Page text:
@Miz, I appreciate your response. I seriously don't mind discourse on why someone disagrees with me and we certainly agree that too often differing opinions are not respected (fairly, sometimes they shouldn't be). Please don't think I was offended by your post, I just wanted to clarify my 1/4 Cherokee statement was not on the same level as "I have lots of *insert minority* friends, so I can be offensive" (which reminds me of the Seinfeld episode where Tim Watley converts to Judaism so he can tell offensive Jewish jokes without being called out as bigoted.) The main reason I even pointed out my connection is someone above asked about the views of Native Americans (which I don't claim to be...entirely...but for the above reasons, I feel very connected to the sense of discrimination felt by them).

Miz said...

I think that was me, actually! When I write from my iPad I get a photo, from my phone, I don't. Very odd.

Anyway, this is the sort of chat I enjoy most, life is a classroom after all. I reading back on what I've wrote I can see how I could have worded it better. As white woman, with a mostly European lineage, I know no amount of empathy will let me truly grasp the horrors minorities have suffered, with many cultures still healing new wounds over old scars. I know having this discussion opens me up to the whys and wherefores of racism, cultural appropriation and bigotry, but I should remember there's a fine line between compassion and condescension.

There's no real easy, quick fix answer to this sort of thing, where one sees appreciation, others may appropriation. My main goal, I suppose, is to make people realise sometimes, even with the best of intentions, the former will always be looked upon as the latter. And that its not hateful for a person to speak up about it. By speaking up, the potential of growth and understanding can be brought forward, on both sides of the argument.

Thanks for letting me ramble on. You've given me some food for thought! :)

NaNa LaLa said...

I don't get the outrage...

Then again...I didn't get the Madonna outrage, the Gaga outrage, the Eminem outrage... There just isn't anything that outrageous anymore in art.

PS said...

Excuse me?!? No one dresses up as White Americans?! Are you kidding me?! How many go as lazy, smoozy car salesman or insurance people? Or colonel Sander types? How many go as prostitues or sluts, a la white trash? Really, how many Honey Boo Boo and fam costumes were out there this year? Or whatever other fine exemplar of American culture can be dreampt up? Pregnant snookies or Kartrashians? Sure, Jersey shore people like to say they are Italian, but they are so removed, it's laughable; Kartrashians are half Armenia and don't speak a lick and probably have never been. They are American. People dress us ALL the TIME. I'm Italian. Do I like mock italian weddings in frats? Mafia jokes? The fake accents in commercials for sugared up crap "spaghetti" sauce? "Chef" Boyardee (sp?!) products? The fact that the Olive Garden's background music is the f'g Godfather soundtrack? How about that their secret "Italian" dressing is Kraft with two egg yolks added... It could all be insulting, but it's people's interpretation and ignorance. It doesn't insult me, nor would it cause me to boycot a college, a product or whatever (no, I wouldn't eat that crap, but not bc of the ignorance, but bc it's sh*t food).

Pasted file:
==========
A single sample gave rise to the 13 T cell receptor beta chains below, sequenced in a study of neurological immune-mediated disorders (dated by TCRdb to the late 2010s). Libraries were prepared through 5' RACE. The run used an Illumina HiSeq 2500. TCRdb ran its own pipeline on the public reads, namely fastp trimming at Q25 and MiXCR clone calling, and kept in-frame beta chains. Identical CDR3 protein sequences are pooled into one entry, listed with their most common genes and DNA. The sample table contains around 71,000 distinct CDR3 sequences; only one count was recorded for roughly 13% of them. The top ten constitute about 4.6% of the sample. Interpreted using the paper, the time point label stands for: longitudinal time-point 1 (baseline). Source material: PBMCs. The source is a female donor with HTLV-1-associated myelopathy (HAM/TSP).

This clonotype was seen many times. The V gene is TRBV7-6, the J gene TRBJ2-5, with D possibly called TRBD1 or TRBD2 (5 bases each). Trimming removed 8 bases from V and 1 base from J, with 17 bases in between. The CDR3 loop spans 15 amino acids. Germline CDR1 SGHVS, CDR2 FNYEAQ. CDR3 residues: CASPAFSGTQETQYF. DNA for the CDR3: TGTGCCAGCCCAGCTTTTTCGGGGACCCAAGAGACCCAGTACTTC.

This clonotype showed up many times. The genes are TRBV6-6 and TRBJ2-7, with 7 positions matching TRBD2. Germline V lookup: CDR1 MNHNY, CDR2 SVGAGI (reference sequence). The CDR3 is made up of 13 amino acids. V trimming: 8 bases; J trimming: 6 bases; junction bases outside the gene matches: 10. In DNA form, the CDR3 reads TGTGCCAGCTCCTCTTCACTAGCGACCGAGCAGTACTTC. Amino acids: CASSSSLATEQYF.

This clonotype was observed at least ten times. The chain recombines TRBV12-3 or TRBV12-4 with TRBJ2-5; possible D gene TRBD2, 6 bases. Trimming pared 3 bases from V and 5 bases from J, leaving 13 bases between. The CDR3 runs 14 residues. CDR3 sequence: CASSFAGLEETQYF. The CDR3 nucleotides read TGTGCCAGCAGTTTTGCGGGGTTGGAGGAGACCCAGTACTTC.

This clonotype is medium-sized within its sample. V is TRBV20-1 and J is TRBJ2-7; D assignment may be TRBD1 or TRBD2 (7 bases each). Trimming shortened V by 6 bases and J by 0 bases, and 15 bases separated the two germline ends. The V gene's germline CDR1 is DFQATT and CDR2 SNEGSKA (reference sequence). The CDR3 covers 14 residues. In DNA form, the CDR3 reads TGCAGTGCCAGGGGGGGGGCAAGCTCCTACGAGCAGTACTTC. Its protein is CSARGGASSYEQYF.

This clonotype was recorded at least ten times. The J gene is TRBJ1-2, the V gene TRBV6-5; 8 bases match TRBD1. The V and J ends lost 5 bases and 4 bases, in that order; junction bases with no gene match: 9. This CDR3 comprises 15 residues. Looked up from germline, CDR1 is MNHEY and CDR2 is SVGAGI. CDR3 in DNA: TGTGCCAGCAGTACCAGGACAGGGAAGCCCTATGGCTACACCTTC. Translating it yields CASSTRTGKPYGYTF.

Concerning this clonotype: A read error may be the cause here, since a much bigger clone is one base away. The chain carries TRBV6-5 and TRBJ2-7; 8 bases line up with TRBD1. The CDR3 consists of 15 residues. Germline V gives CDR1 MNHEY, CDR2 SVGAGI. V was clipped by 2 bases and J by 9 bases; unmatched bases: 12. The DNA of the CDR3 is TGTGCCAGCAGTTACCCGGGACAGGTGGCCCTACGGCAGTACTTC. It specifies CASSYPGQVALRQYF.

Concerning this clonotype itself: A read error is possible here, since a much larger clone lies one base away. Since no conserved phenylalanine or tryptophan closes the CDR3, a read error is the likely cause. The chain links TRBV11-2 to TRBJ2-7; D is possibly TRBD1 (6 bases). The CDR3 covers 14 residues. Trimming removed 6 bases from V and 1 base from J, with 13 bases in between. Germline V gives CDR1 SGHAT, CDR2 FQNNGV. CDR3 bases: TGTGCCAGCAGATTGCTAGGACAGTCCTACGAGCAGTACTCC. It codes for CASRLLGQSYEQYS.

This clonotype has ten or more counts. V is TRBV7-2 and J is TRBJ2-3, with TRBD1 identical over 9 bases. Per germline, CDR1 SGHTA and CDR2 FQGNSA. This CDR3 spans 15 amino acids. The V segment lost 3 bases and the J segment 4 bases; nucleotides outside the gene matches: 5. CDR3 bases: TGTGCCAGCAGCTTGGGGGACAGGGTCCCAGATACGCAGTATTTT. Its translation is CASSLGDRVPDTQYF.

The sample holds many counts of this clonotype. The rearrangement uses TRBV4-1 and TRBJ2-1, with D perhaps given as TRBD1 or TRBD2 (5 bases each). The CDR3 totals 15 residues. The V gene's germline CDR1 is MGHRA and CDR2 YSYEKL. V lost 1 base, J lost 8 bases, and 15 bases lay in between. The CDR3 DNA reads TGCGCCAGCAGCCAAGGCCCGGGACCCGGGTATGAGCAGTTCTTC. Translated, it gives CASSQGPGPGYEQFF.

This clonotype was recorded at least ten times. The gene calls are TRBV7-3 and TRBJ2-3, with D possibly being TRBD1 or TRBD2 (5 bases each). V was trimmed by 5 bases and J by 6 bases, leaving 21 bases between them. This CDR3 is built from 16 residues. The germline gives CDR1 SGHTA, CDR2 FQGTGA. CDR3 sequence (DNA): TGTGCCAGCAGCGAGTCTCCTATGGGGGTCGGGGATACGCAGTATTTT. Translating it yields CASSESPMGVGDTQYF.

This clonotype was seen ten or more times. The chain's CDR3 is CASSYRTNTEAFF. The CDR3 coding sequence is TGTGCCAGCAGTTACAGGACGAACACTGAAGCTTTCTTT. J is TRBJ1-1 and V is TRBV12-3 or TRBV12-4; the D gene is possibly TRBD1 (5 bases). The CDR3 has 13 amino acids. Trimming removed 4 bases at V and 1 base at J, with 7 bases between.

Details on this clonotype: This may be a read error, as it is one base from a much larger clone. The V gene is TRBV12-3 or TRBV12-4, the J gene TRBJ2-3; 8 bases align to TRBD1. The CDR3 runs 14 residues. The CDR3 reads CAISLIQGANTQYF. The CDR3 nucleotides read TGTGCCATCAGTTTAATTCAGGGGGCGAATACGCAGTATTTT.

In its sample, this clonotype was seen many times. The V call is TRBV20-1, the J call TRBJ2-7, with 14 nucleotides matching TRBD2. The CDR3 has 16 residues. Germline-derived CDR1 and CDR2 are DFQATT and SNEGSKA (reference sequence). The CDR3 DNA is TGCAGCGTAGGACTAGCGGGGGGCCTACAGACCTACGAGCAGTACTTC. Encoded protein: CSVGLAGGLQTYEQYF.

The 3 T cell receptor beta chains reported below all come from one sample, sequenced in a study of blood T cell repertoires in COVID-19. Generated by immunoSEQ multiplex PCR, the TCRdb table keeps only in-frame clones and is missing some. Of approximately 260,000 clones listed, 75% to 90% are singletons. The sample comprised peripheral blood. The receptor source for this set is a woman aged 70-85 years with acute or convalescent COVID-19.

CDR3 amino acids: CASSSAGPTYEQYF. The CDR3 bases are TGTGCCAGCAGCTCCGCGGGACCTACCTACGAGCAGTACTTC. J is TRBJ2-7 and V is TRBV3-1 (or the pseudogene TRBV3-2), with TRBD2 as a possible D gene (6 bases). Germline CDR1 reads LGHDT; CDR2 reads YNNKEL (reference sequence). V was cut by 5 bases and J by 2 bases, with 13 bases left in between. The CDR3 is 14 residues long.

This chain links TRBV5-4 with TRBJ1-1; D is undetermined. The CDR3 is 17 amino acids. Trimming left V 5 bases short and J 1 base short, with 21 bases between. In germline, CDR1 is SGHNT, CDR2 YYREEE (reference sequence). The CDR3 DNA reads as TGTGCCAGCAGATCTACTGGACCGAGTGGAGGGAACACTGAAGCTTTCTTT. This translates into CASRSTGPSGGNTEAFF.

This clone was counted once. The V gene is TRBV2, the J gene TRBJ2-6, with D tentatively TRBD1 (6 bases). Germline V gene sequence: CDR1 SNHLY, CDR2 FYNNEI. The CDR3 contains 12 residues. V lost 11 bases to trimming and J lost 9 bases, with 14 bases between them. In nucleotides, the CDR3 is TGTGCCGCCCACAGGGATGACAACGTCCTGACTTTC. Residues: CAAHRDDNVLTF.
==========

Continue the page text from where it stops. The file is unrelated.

To the point: there is nothing offensive in this video, unless you are just out for being offended and like to be an impactically, unreasonaly sensitive twat. In fact, the "Native" Tony saved the day, the Americans looked like drunk jerks, etc. Kids have played cowboys an' indians (ooooh excuse me, Native Americans) forever, bc it is a known controversy. The Natives were treated like crap; it was so wrong - we ALL know it.

No one dresses as white people .. that's hilarious. Plenty dress as white people, usually stupid white people or trashy white people or embarrassing as f*ck white people. Also, try to remember, Americans are muts, so people go to character or history. Big F'g DeaL. History happened. No Doubt are pussies for pulling their video.

redronnie said...

Stereotyping is not art, it is ignorance. I am not 1/4 or 1/2 my culture my heritage is Aishinnabe. I am invited to schools to discuss stereotypical images and the myths attached to First Nations people. We are still impacted by the devastation of the residential school legacy and the dysfunction cycles of poverty and addictions. Rarely are we shown in an accurate representation in the media. The colonial image continues to dominate the media, perpetuating an false ideal of who we are this imagery contributes to the continued marginalization and racism. It is difficult to teach my granddaughters they are equal and yet distinct. With the growing numbers of missing and murdered Aboriginal women, watch the video again and view it from our perspective.

Jemtastic said...

Over the weekend, I saw a group of posters gang up on someone they had labeled a 'troll'; I'm amazed they were culturally sensitive then but some have changed their tune now. Maybe we need to know Native Americans in real life/online before we actually care. Fucking shame on them and on No Doubt.